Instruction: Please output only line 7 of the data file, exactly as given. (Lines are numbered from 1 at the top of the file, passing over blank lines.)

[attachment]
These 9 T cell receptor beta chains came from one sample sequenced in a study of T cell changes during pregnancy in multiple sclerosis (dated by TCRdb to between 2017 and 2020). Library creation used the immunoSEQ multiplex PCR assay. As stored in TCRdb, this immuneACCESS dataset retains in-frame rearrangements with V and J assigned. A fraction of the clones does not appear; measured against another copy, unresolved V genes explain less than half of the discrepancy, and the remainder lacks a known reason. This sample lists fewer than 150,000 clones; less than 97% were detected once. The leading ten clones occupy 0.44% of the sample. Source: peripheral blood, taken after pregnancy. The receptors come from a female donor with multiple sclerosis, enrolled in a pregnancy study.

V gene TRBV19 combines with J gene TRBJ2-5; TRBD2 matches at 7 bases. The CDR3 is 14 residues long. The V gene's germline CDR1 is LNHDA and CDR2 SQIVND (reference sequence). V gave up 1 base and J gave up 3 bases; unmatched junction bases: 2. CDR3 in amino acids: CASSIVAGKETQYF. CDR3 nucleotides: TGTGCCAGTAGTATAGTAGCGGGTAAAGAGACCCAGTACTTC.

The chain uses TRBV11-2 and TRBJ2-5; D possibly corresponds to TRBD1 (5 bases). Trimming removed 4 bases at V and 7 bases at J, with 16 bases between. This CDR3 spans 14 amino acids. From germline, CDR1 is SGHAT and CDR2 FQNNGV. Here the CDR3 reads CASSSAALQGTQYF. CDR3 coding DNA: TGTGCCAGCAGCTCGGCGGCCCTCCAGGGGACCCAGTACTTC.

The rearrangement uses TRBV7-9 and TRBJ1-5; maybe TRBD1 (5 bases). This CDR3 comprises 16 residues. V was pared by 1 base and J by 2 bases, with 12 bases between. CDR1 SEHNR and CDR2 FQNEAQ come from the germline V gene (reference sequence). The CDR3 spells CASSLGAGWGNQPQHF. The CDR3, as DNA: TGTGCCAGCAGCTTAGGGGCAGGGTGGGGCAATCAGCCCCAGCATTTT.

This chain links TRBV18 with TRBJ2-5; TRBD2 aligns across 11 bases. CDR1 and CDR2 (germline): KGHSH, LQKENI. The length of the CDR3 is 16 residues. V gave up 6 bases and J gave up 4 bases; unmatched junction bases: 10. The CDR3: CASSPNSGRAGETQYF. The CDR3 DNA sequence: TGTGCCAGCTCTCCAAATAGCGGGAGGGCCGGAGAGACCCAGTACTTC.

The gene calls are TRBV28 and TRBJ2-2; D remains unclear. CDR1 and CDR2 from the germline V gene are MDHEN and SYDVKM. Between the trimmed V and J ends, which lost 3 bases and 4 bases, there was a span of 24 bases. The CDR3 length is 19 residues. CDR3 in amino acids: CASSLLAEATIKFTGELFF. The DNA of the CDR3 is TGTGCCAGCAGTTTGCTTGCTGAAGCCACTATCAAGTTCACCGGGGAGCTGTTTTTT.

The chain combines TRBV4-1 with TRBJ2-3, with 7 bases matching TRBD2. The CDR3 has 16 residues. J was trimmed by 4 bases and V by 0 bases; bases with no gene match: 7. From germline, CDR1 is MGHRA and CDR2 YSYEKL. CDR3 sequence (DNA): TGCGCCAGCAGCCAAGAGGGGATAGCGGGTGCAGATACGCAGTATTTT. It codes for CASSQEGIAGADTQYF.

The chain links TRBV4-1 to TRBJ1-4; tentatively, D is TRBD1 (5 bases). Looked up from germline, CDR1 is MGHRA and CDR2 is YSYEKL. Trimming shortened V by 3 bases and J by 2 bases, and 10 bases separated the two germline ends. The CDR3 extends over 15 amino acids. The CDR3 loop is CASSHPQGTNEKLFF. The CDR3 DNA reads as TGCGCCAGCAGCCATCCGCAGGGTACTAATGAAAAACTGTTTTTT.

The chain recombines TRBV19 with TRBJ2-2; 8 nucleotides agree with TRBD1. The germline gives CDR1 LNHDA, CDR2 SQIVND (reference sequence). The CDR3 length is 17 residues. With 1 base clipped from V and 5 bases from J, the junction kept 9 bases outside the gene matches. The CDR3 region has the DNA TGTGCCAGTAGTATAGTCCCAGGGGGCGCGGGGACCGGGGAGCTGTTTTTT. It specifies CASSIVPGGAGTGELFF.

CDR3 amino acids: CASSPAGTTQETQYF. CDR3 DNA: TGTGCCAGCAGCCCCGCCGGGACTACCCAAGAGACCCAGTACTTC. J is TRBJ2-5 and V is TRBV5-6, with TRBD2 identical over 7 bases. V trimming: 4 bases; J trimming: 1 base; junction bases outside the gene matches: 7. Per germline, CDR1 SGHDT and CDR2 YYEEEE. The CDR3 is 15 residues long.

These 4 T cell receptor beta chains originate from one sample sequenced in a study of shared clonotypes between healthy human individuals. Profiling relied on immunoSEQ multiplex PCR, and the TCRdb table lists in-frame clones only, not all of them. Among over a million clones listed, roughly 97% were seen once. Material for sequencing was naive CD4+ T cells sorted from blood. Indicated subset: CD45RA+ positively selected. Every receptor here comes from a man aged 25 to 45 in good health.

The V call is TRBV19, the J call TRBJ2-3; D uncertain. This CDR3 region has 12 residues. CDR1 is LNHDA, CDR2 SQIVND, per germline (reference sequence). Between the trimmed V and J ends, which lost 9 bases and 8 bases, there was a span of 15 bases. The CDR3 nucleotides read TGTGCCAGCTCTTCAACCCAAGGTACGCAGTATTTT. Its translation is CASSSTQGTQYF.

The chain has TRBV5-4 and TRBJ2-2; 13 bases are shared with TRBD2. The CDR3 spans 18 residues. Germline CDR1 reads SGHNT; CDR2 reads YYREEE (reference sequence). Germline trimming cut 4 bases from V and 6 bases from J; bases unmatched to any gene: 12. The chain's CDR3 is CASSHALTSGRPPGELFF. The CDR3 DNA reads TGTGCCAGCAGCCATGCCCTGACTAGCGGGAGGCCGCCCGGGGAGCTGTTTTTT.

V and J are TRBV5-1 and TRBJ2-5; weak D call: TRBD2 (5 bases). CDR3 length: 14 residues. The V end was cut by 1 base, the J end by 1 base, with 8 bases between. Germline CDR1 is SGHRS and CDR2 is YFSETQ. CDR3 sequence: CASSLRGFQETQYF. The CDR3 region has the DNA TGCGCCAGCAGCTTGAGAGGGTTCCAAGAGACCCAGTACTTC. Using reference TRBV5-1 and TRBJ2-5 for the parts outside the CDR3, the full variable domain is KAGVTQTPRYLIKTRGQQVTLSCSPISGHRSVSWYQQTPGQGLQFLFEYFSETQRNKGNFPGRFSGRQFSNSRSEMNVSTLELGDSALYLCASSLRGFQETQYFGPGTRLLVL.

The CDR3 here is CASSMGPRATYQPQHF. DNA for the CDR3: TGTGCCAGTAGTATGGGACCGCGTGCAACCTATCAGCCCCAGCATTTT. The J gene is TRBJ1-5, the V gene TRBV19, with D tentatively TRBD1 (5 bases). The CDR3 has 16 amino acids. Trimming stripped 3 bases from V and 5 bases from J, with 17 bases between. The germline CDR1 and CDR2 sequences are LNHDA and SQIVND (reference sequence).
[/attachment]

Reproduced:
The chain combines TRBV4-1 with TRBJ2-3, with 7 bases matching TRBD2. The CDR3 has 16 residues. J was trimmed by 4 bases and V by 0 bases; bases with no gene match: 7. From germline, CDR1 is MGHRA and CDR2 YSYEKL. CDR3 sequence (DNA): TGCGCCAGCAGCCAAGAGGGGATAGCGGGTGCAGATACGCAGTATTTT. It codes for CASSQEGIAGADTQYF.